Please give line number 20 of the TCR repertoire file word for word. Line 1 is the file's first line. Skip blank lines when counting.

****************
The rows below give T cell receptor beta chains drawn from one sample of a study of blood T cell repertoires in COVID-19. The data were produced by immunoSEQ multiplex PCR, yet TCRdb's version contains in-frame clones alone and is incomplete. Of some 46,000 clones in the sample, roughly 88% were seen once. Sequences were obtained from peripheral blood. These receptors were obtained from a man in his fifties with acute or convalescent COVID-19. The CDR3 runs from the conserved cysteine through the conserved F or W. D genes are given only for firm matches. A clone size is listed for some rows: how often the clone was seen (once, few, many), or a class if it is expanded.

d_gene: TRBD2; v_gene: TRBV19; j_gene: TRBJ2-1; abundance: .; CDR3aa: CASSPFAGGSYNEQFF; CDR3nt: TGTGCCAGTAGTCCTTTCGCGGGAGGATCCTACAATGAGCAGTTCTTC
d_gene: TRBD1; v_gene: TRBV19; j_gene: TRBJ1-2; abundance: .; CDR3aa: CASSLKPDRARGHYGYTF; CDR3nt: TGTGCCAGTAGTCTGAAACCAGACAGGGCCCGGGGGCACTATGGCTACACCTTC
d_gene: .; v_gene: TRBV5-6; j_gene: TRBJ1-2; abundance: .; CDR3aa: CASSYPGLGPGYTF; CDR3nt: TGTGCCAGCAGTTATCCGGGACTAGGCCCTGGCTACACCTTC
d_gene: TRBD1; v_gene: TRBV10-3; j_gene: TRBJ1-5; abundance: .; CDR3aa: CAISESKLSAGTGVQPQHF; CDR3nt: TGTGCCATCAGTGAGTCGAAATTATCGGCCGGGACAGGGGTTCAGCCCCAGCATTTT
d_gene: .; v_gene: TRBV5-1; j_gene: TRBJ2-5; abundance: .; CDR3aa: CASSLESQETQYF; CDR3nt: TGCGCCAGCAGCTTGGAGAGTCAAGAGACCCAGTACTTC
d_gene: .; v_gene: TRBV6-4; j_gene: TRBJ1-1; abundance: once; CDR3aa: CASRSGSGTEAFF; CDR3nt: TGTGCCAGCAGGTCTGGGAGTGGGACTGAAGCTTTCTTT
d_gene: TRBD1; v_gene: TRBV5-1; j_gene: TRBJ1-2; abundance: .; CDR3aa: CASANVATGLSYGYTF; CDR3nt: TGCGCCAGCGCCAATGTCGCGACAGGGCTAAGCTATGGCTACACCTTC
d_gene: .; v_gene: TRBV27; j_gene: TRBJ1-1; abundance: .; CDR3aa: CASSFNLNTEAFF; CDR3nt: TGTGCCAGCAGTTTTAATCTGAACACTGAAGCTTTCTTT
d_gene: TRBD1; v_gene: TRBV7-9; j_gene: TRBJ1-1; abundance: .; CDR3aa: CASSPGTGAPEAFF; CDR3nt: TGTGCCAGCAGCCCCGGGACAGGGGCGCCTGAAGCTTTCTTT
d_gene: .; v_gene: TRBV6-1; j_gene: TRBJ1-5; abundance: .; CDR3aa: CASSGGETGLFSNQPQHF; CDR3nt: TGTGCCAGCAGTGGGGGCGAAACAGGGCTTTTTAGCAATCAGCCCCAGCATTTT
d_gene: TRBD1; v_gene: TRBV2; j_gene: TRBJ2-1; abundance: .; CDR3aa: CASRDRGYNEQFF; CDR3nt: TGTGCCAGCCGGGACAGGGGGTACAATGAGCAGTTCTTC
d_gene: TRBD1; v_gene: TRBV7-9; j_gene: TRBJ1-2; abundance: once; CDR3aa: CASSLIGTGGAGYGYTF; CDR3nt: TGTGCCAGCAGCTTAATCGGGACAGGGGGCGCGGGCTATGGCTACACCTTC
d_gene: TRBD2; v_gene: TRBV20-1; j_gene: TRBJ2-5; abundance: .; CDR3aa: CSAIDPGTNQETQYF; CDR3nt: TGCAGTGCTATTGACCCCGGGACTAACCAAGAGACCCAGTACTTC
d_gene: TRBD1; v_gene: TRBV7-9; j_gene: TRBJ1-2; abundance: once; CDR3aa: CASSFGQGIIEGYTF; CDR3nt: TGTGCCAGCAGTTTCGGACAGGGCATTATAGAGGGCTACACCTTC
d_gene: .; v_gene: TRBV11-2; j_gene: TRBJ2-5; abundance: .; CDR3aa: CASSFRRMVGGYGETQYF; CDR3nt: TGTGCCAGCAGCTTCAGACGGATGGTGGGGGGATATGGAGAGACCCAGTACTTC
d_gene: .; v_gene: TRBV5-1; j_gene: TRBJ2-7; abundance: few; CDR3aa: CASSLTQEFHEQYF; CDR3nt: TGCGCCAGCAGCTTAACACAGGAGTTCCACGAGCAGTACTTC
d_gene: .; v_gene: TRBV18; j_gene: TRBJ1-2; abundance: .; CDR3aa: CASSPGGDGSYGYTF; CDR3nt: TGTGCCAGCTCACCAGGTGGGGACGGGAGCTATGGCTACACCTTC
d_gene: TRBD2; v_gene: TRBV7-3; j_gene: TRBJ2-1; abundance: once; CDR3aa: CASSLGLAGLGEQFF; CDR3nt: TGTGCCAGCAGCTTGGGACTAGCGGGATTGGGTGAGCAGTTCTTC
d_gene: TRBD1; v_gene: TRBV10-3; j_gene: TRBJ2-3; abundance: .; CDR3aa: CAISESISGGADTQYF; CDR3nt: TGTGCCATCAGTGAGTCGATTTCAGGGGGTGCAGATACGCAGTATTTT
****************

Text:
d_gene: TRBD1; v_gene: TRBV10-3; j_gene: TRBJ2-3; abundance: .; CDR3aa: CAISESISGGADTQYF; CDR3nt: TGTGCCATCAGTGAGTCGATTTCAGGGGGTGCAGATACGCAGTATTTT